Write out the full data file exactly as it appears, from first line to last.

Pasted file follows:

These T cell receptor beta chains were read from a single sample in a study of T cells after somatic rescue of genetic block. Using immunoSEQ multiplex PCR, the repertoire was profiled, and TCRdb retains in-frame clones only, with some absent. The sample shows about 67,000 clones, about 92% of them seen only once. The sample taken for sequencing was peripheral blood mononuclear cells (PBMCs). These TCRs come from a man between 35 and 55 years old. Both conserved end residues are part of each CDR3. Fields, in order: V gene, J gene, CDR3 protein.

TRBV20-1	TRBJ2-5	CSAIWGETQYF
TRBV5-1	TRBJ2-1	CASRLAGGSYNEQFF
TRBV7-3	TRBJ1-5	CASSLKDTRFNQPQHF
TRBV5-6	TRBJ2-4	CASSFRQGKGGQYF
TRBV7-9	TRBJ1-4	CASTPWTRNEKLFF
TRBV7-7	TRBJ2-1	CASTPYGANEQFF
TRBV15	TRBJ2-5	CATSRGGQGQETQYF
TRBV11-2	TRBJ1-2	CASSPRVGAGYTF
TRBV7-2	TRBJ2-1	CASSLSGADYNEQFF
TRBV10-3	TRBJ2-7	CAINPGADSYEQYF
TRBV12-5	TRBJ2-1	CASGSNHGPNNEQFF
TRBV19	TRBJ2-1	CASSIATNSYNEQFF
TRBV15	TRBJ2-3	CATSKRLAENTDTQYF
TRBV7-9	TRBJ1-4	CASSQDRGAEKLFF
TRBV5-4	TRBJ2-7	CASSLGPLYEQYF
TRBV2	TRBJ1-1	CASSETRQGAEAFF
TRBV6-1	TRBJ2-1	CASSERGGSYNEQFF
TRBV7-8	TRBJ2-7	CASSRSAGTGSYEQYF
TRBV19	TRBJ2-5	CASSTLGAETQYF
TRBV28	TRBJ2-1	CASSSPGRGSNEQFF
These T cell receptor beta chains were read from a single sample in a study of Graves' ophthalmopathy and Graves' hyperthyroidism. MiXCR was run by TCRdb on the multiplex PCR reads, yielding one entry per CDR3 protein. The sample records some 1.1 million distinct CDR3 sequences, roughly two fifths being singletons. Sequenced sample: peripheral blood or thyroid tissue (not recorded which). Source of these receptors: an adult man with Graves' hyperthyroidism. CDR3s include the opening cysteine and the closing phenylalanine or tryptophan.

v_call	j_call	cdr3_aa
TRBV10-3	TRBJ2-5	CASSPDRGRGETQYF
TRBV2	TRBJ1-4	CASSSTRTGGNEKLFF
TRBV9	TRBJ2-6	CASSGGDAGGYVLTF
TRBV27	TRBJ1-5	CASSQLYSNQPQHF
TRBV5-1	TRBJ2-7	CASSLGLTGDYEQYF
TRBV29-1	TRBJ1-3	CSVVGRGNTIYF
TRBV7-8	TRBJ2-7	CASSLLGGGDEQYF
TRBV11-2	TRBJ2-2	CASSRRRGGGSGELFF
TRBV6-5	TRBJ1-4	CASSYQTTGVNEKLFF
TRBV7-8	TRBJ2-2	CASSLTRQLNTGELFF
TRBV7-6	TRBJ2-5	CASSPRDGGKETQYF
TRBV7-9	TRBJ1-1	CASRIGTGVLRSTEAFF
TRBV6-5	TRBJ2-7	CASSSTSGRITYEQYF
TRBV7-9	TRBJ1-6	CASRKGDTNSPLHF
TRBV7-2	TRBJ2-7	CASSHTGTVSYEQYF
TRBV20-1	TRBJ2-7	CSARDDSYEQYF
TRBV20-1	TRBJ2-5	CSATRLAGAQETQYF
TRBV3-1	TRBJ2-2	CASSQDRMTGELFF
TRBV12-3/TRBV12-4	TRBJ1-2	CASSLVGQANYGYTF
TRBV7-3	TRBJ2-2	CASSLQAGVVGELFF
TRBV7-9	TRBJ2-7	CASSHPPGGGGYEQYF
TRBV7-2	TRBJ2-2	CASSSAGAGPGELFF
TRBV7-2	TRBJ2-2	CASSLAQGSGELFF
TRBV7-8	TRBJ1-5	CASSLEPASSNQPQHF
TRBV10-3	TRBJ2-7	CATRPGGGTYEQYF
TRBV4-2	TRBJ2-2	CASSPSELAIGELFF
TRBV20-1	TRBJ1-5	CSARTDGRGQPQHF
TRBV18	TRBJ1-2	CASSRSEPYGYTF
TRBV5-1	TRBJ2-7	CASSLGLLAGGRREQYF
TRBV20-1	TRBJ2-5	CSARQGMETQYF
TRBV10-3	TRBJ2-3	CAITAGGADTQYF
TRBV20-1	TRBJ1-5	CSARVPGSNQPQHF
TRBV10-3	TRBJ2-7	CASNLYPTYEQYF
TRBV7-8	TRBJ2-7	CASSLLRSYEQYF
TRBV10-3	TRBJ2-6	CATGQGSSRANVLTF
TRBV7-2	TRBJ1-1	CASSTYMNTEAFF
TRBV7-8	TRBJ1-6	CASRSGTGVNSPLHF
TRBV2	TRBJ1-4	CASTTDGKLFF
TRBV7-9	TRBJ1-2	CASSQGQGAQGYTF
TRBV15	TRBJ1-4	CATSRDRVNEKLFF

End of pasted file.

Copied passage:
These T cell receptor beta chains were read from a single sample in a study of T cells after somatic rescue of genetic block. Using immunoSEQ multiplex PCR, the repertoire was profiled, and TCRdb retains in-frame clones only, with some absent. The sample shows about 67,000 clones, about 92% of them seen only once. The sample taken for sequencing was peripheral blood mononuclear cells (PBMCs). These TCRs come from a man between 35 and 55 years old. Both conserved end residues are part of each CDR3. Fields, in order: V gene, J gene, CDR3 protein.

TRBV20-1	TRBJ2-5	CSAIWGETQYF
TRBV5-1	TRBJ2-1	CASRLAGGSYNEQFF
TRBV7-3	TRBJ1-5	CASSLKDTRFNQPQHF
TRBV5-6	TRBJ2-4	CASSFRQGKGGQYF
TRBV7-9	TRBJ1-4	CASTPWTRNEKLFF
TRBV7-7	TRBJ2-1	CASTPYGANEQFF
TRBV15	TRBJ2-5	CATSRGGQGQETQYF
TRBV11-2	TRBJ1-2	CASSPRVGAGYTF
TRBV7-2	TRBJ2-1	CASSLSGADYNEQFF
TRBV10-3	TRBJ2-7	CAINPGADSYEQYF
TRBV12-5	TRBJ2-1	CASGSNHGPNNEQFF
TRBV19	TRBJ2-1	CASSIATNSYNEQFF
TRBV15	TRBJ2-3	CATSKRLAENTDTQYF
TRBV7-9	TRBJ1-4	CASSQDRGAEKLFF
TRBV5-4	TRBJ2-7	CASSLGPLYEQYF
TRBV2	TRBJ1-1	CASSETRQGAEAFF
TRBV6-1	TRBJ2-1	CASSERGGSYNEQFF
TRBV7-8	TRBJ2-7	CASSRSAGTGSYEQYF
TRBV19	TRBJ2-5	CASSTLGAETQYF
TRBV28	TRBJ2-1	CASSSPGRGSNEQFF
These T cell receptor beta chains were read from a single sample in a study of Graves' ophthalmopathy and Graves' hyperthyroidism. MiXCR was run by TCRdb on the multiplex PCR reads, yielding one entry per CDR3 protein. The sample records some 1.1 million distinct CDR3 sequences, roughly two fifths being singletons. Sequenced sample: peripheral blood or thyroid tissue (not recorded which). Source of these receptors: an adult man with Graves' hyperthyroidism. CDR3s include the opening cysteine and the closing phenylalanine or tryptophan.

v_call	j_call	cdr3_aa
TRBV10-3	TRBJ2-5	CASSPDRGRGETQYF
TRBV2	TRBJ1-4	CASSSTRTGGNEKLFF
TRBV9	TRBJ2-6	CASSGGDAGGYVLTF
TRBV27	TRBJ1-5	CASSQLYSNQPQHF
TRBV5-1	TRBJ2-7	CASSLGLTGDYEQYF
TRBV29-1	TRBJ1-3	CSVVGRGNTIYF
TRBV7-8	TRBJ2-7	CASSLLGGGDEQYF
TRBV11-2	TRBJ2-2	CASSRRRGGGSGELFF
TRBV6-5	TRBJ1-4	CASSYQTTGVNEKLFF
TRBV7-8	TRBJ2-2	CASSLTRQLNTGELFF
TRBV7-6	TRBJ2-5	CASSPRDGGKETQYF
TRBV7-9	TRBJ1-1	CASRIGTGVLRSTEAFF
TRBV6-5	TRBJ2-7	CASSSTSGRITYEQYF
TRBV7-9	TRBJ1-6	CASRKGDTNSPLHF
TRBV7-2	TRBJ2-7	CASSHTGTVSYEQYF
TRBV20-1	TRBJ2-7	CSARDDSYEQYF
TRBV20-1	TRBJ2-5	CSATRLAGAQETQYF
TRBV3-1	TRBJ2-2	CASSQDRMTGELFF
TRBV12-3/TRBV12-4	TRBJ1-2	CASSLVGQANYGYTF
TRBV7-3	TRBJ2-2	CASSLQAGVVGELFF
TRBV7-9	TRBJ2-7	CASSHPPGGGGYEQYF
TRBV7-2	TRBJ2-2	CASSSAGAGPGELFF
TRBV7-2	TRBJ2-2	CASSLAQGSGELFF
TRBV7-8	TRBJ1-5	CASSLEPASSNQPQHF
TRBV10-3	TRBJ2-7	CATRPGGGTYEQYF
TRBV4-2	TRBJ2-2	CASSPSELAIGELFF
TRBV20-1	TRBJ1-5	CSARTDGRGQPQHF
TRBV18	TRBJ1-2	CASSRSEPYGYTF
TRBV5-1	TRBJ2-7	CASSLGLLAGGRREQYF
TRBV20-1	TRBJ2-5	CSARQGMETQYF
TRBV10-3	TRBJ2-3	CAITAGGADTQYF
TRBV20-1	TRBJ1-5	CSARVPGSNQPQHF
TRBV10-3	TRBJ2-7	CASNLYPTYEQYF
TRBV7-8	TRBJ2-7	CASSLLRSYEQYF
TRBV10-3	TRBJ2-6	CATGQGSSRANVLTF
TRBV7-2	TRBJ1-1	CASSTYMNTEAFF
TRBV7-8	TRBJ1-6	CASRSGTGVNSPLHF
TRBV2	TRBJ1-4	CASTTDGKLFF
TRBV7-9	TRBJ1-2	CASSQGQGAQGYTF
TRBV15	TRBJ1-4	CATSRDRVNEKLFF